How can I use the telephone if I have Parkinson's disease?

If you have Parkinson’s disease, it’s a good idea to replace hard-to-use telephones with models that are easier to use and actually enhance your ability to communicate:
  • Make a cordless phone even easier to use by adding a headset, which looks like a headband with a microphone and earphone. Clip the phone to your belt or set it in your lap, and then you can talk hands-free. Headsets cost about $20 and are sold wherever phones are sold.
  • Use big-button telephones with large buttons and raised or enlarged numbers and letters. Giant push-button telephone adapters slip easily over the faceplate of most touch tone phones, and they double the size of the numbers to make them easier to see and press.
  • Look for telephones with a volume control in the receiver, so that you can easily turn the volume up or down during a call.
  • Use the special features available on many phones today. Hands-free speakerphones, with built-in speakers and automatic dialing, can be fitted with headsets and special on/off switches. Speakerphones and cordless phones often have intercom capabilities, which can be particularly helpful for communicating with people in other rooms of the house.
  • Learn how to program your telephone’s auto-dial or speed-dial function to eliminate the need to dial frequently used numbers. If that is too difficult, have a friend or family member program the phone for you and explain how to use the speed-dial features. Write directions down on an index card and keep the card next to the phone or tape the instructions onto the handset of a cordless phone so that they are always there when you need them.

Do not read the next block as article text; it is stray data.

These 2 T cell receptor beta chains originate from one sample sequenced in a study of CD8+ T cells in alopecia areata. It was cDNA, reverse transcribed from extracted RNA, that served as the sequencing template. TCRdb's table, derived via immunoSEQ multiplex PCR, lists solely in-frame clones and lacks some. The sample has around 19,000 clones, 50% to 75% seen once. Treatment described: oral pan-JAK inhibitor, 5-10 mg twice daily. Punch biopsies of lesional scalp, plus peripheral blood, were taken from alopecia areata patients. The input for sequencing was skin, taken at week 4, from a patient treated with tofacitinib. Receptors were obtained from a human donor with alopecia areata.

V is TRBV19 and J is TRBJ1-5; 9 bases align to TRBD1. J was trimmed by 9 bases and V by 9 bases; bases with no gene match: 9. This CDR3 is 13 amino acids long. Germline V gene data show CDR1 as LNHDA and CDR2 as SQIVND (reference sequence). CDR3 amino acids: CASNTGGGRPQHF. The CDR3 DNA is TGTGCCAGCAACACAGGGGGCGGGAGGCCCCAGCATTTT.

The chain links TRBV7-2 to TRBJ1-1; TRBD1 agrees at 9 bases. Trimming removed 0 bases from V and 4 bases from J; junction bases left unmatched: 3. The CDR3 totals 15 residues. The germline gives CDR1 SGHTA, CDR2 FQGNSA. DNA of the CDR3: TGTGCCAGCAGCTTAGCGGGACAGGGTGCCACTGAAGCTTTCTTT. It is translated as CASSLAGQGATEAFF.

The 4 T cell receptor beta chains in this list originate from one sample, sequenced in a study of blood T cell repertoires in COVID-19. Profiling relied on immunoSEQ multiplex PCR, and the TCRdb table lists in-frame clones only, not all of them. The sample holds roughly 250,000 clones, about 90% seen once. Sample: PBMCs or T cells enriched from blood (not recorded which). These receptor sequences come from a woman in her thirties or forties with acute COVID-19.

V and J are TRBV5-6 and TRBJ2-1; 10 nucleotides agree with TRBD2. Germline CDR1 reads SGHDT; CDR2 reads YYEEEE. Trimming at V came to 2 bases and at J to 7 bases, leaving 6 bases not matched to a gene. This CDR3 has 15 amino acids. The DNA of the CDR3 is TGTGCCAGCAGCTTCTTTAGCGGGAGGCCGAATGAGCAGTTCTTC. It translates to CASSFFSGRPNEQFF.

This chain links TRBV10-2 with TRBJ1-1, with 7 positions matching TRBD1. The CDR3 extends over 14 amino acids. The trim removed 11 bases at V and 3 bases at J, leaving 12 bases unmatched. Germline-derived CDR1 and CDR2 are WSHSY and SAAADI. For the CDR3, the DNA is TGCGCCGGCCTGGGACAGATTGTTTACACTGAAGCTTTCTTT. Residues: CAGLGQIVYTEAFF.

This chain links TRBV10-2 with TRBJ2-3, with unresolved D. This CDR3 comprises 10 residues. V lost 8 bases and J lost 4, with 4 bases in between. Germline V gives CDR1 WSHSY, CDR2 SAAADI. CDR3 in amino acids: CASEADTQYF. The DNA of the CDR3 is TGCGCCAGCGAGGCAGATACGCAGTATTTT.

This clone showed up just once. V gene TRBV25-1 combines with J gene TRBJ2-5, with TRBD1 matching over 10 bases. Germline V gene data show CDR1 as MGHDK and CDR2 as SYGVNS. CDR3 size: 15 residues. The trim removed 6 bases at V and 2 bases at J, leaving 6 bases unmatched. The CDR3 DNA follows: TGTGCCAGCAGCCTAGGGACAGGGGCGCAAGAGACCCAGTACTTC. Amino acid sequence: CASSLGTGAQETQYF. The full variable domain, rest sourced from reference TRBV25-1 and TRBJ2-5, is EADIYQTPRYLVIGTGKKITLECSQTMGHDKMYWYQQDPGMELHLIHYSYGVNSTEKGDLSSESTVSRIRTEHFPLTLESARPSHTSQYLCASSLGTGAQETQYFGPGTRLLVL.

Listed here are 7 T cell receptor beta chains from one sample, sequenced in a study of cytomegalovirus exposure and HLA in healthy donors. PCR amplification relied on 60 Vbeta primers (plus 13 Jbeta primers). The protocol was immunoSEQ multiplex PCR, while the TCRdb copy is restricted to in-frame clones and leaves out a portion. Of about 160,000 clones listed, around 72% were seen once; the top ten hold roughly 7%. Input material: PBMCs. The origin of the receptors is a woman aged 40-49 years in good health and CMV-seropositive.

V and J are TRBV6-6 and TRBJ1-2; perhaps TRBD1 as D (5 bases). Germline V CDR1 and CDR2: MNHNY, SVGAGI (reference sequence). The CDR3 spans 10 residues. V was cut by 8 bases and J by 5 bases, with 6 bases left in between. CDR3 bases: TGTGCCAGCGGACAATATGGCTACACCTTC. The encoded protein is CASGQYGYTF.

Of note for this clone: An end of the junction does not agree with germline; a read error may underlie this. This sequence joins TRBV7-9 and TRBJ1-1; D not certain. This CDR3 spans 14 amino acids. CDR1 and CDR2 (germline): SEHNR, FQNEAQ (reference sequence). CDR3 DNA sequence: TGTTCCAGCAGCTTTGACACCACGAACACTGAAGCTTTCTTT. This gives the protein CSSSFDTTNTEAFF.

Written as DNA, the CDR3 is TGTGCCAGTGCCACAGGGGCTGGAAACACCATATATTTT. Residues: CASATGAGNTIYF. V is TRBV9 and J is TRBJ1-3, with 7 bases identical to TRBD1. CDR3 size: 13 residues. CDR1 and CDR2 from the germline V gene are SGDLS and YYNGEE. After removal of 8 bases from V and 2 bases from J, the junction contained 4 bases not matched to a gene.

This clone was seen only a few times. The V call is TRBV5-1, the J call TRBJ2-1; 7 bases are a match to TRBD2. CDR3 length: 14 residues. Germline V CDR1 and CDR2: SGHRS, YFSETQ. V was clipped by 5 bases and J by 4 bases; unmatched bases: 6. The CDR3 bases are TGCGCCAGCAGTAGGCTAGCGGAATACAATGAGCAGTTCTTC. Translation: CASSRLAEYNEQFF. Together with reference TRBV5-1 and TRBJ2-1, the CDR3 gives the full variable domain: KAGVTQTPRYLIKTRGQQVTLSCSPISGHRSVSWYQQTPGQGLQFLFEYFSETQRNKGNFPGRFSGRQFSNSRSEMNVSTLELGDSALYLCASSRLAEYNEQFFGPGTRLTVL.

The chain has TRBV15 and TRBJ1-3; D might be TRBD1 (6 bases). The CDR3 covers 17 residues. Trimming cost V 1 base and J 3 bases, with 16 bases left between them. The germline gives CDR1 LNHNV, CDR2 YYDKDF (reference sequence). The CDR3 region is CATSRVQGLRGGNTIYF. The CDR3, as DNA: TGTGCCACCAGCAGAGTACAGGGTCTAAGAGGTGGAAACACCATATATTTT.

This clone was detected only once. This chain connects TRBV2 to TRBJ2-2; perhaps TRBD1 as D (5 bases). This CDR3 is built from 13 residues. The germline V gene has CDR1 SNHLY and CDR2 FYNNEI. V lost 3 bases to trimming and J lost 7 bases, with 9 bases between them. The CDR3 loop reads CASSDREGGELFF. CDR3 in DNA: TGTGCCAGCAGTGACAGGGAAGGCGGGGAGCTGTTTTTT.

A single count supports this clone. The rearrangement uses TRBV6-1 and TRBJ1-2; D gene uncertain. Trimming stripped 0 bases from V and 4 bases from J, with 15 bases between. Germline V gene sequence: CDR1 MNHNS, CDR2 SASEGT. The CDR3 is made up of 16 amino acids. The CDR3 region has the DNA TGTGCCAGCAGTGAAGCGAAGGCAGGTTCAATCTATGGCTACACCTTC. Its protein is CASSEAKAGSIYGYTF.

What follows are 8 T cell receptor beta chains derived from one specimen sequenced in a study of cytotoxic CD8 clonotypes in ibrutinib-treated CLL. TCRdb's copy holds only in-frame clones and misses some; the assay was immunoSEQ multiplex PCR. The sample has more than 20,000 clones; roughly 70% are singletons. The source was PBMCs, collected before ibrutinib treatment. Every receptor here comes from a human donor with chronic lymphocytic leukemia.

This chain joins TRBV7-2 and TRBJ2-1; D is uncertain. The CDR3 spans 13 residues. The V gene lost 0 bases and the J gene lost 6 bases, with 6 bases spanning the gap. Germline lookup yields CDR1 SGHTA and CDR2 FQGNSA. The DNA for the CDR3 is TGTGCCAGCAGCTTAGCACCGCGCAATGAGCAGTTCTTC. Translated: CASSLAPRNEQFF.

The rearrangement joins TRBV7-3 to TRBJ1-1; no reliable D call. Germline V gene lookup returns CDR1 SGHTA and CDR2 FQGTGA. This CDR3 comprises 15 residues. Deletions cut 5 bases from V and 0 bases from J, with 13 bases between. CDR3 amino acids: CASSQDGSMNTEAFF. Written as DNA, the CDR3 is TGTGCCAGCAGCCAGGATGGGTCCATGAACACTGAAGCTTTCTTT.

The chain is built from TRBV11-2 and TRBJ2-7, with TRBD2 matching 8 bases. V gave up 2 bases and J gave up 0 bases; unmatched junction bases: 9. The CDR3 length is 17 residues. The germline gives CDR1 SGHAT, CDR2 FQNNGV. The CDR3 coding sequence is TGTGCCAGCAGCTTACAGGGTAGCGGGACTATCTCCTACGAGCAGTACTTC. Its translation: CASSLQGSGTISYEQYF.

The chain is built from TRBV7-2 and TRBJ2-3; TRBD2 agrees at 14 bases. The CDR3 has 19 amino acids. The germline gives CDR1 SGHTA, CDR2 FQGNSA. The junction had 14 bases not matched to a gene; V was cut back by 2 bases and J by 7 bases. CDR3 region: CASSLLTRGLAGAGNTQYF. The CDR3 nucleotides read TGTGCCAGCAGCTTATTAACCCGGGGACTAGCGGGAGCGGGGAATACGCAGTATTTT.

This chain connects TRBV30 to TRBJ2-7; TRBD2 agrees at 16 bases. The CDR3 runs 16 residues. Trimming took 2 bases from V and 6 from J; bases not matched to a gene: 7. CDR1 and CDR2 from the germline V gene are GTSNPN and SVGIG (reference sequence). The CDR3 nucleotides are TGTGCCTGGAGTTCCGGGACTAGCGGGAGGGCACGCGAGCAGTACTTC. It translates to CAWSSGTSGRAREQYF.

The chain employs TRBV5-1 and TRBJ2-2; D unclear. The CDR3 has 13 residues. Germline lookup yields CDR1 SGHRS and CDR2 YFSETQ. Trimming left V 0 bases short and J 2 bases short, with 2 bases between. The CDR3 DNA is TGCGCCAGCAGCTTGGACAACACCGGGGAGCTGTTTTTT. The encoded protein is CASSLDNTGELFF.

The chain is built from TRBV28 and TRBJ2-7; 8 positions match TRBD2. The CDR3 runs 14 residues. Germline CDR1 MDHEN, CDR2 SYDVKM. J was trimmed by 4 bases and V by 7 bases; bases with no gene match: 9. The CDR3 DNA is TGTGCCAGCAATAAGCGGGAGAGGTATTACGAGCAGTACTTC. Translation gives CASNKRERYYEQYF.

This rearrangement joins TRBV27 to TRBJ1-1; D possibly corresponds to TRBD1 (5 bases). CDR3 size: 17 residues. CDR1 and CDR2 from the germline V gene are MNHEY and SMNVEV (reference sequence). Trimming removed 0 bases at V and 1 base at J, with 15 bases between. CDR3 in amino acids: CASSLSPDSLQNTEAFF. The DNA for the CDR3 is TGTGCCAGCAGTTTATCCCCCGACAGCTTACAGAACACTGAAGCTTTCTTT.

• Use pictures to help you remember who to call. Seeing a picture can be a better memory jogger than if just names or phone numbers are written on the phone. Tape small photos of each person next to the speed dial buttons for friends and family on your existing telephone.
Parkinson's Disease (300 Tips for Making Life Easier)

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Parkinson's Disease (300 Tips for Making Life Easier)

Being diagnosed with Parkinson's disease can be distressing, and adjusting to the effects of the disease can be difficult. The second edition of Parkinson's Disease: 300 Tips for Making Life Easier...

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Important: This content reflects information from various individuals and organizations and may offer alternative or opposing points of view. It should not be used for medical advice, diagnosis or treatment. As always, you should consult with your healthcare provider about your specific health needs.